Please call Kappes, Cassiday & Associates right now at (775) 972-7575 and ask them to stop intimidating peaceful protesters and trying to force their way into the mine site.
Recent attempts at negotiation were made this week, but ultimately stalled when the government refused to allow the negotiations to be recorded. The Vice-Minister of the Interior insinuated that the government had agreed to accompany the mine equipment because the dialogue was effectively “broken.” Community members at La Puya reiterate that they want to complete the negotiation process with the government, but with transparency.
On previous occasions, the Interior Ministry has sent hundreds of police officers including riot police from to accompany and protect the mine company’s machinery and try to force La Puya to allow the equipment into the site. In addition, four people were arrested and a forcible eviction was attempted without an order from an appropriate judge in December of 2012. In other conflicts, the Guatemalan police have used extreme force when evicting environmental activists, leading to grave injuries and even deaths. We fear that that this could happen again despite the protesters deep commitment to non-violence.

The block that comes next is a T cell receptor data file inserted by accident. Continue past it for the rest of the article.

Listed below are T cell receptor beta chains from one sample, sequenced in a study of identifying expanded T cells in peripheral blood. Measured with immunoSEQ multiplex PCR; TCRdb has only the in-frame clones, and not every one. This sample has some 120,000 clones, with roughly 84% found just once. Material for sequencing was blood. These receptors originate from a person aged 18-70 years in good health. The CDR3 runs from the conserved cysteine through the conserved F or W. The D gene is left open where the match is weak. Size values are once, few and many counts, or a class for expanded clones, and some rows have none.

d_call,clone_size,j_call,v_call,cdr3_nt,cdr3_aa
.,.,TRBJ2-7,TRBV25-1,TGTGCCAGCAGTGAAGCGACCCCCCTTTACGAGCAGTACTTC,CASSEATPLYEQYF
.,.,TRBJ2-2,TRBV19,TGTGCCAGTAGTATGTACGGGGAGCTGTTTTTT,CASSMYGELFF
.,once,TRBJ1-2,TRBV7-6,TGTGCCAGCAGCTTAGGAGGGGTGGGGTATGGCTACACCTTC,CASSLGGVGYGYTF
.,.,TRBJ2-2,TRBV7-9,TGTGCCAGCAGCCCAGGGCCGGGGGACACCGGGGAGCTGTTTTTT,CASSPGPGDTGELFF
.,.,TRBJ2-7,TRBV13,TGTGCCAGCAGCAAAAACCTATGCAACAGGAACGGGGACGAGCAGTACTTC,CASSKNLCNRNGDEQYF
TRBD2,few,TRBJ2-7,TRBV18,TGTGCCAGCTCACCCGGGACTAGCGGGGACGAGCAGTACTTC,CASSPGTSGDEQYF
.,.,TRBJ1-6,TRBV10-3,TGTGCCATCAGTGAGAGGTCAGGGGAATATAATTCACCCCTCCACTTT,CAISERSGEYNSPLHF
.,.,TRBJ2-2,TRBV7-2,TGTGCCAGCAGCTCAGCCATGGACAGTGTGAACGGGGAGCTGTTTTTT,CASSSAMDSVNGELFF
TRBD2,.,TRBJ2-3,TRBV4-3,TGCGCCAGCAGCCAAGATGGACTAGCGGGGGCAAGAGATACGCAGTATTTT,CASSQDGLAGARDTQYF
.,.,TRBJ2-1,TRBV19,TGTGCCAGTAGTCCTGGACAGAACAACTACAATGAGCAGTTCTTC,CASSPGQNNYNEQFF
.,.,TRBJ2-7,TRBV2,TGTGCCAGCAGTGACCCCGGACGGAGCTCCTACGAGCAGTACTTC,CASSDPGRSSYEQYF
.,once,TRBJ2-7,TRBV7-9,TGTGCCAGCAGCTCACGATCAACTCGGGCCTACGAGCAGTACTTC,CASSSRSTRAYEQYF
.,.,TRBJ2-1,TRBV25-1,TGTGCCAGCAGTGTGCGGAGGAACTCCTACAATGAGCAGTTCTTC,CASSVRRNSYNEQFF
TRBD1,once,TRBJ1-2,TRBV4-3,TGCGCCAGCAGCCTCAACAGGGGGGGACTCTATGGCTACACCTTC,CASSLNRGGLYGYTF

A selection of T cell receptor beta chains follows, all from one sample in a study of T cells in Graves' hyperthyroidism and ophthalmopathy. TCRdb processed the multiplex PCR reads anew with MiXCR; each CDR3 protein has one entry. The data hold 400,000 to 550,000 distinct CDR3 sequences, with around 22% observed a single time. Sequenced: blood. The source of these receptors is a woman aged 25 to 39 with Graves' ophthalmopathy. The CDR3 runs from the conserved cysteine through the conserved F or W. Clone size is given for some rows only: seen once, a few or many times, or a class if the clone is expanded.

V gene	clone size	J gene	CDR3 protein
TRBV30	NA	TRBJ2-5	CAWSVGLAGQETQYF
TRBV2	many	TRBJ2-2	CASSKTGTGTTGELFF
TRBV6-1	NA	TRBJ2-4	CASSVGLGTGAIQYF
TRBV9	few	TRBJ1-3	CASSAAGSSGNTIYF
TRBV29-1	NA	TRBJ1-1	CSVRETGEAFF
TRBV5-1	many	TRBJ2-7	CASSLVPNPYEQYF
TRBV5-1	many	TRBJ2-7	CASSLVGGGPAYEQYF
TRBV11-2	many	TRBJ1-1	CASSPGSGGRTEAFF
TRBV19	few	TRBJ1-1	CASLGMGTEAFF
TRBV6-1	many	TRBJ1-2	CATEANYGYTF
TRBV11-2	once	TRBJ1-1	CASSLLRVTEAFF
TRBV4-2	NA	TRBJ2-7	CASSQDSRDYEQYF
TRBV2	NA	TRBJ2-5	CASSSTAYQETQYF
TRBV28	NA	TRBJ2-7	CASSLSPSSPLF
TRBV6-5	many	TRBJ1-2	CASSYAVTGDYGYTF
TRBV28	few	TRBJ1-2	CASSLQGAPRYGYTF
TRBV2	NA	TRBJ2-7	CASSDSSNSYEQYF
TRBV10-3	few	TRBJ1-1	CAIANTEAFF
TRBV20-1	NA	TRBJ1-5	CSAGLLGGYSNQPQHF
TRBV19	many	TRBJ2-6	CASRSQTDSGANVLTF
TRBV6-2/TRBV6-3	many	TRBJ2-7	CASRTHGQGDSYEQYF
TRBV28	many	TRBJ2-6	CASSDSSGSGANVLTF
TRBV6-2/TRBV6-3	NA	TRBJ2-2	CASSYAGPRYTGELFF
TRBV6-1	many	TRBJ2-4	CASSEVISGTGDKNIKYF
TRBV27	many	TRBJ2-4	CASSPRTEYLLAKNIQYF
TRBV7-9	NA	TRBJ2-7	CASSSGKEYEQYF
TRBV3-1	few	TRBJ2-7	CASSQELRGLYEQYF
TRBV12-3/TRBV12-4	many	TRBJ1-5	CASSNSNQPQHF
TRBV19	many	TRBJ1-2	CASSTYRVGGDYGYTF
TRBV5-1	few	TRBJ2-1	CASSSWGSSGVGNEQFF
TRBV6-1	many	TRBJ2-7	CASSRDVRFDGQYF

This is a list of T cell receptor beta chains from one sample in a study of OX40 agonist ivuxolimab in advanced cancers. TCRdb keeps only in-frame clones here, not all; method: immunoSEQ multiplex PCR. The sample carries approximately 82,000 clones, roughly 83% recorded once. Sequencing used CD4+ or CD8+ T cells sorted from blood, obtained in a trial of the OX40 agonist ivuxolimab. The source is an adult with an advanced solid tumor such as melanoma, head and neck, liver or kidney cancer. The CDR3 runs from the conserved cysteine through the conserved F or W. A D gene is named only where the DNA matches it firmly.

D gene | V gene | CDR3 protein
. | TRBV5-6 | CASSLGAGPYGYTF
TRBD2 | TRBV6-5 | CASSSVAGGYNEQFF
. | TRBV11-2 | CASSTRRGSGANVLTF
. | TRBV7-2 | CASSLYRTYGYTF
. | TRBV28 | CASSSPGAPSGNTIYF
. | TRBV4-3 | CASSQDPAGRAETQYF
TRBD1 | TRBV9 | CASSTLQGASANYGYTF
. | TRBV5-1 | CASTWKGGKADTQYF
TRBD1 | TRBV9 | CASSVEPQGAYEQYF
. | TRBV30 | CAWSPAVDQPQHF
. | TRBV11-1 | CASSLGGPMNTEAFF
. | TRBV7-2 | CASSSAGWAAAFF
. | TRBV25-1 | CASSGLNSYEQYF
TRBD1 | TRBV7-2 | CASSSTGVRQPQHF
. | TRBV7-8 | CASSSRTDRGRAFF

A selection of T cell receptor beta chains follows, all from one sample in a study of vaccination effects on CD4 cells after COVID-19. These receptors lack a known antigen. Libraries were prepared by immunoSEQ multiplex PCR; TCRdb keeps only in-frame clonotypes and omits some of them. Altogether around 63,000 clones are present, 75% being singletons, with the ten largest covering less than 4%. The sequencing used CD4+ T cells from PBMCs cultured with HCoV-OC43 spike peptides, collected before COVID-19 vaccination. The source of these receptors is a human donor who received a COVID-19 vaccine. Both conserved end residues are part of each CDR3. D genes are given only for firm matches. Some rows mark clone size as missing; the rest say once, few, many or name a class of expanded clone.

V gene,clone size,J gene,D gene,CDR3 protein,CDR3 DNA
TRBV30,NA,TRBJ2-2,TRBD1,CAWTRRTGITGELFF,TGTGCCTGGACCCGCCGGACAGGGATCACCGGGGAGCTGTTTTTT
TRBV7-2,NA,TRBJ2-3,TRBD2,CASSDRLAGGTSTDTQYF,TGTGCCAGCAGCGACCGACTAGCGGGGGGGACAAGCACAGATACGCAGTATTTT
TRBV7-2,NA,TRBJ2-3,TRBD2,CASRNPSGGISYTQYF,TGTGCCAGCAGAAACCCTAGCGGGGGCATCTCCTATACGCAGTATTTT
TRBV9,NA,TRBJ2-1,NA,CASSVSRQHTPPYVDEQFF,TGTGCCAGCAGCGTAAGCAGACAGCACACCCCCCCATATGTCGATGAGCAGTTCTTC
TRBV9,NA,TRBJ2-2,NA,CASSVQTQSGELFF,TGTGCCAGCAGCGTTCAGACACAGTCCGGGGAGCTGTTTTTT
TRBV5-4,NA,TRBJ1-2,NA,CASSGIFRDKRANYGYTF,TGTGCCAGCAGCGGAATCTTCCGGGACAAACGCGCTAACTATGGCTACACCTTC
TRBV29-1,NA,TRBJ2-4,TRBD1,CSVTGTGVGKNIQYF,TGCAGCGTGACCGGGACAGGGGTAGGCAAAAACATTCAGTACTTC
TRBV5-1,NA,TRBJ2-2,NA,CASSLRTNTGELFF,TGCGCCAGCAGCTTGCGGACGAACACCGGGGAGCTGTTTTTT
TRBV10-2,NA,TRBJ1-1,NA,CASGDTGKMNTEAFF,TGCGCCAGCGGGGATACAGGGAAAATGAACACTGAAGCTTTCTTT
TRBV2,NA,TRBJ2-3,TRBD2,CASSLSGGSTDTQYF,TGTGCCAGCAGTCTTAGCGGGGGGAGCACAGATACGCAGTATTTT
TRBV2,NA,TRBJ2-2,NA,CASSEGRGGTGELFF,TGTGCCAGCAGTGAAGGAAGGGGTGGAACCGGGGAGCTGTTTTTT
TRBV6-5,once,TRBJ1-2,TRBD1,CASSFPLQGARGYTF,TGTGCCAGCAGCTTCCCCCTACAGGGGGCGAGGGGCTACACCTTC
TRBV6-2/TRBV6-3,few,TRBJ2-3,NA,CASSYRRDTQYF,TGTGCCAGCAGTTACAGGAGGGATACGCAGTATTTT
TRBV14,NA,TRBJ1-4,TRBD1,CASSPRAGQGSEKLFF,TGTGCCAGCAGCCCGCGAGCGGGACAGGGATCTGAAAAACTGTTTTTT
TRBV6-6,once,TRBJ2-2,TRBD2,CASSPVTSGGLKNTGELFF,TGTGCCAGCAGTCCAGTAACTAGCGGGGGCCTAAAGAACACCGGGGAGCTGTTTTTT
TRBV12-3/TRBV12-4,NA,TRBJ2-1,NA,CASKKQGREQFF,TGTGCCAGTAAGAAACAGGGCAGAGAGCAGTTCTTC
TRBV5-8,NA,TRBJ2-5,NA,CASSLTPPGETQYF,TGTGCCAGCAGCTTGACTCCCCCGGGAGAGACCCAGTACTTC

Please call Kappes, Cassiday & Associates at (775) 972-7575 now!
Express your concern for the safety of the men, women and children in peaceful resistance;
Demand an end to intimidation and harassment by police and private security, and respect for human rights;
Urge respect for the ongoing dialogue and No to eviction of La Puya.
In Peace and Solidarity,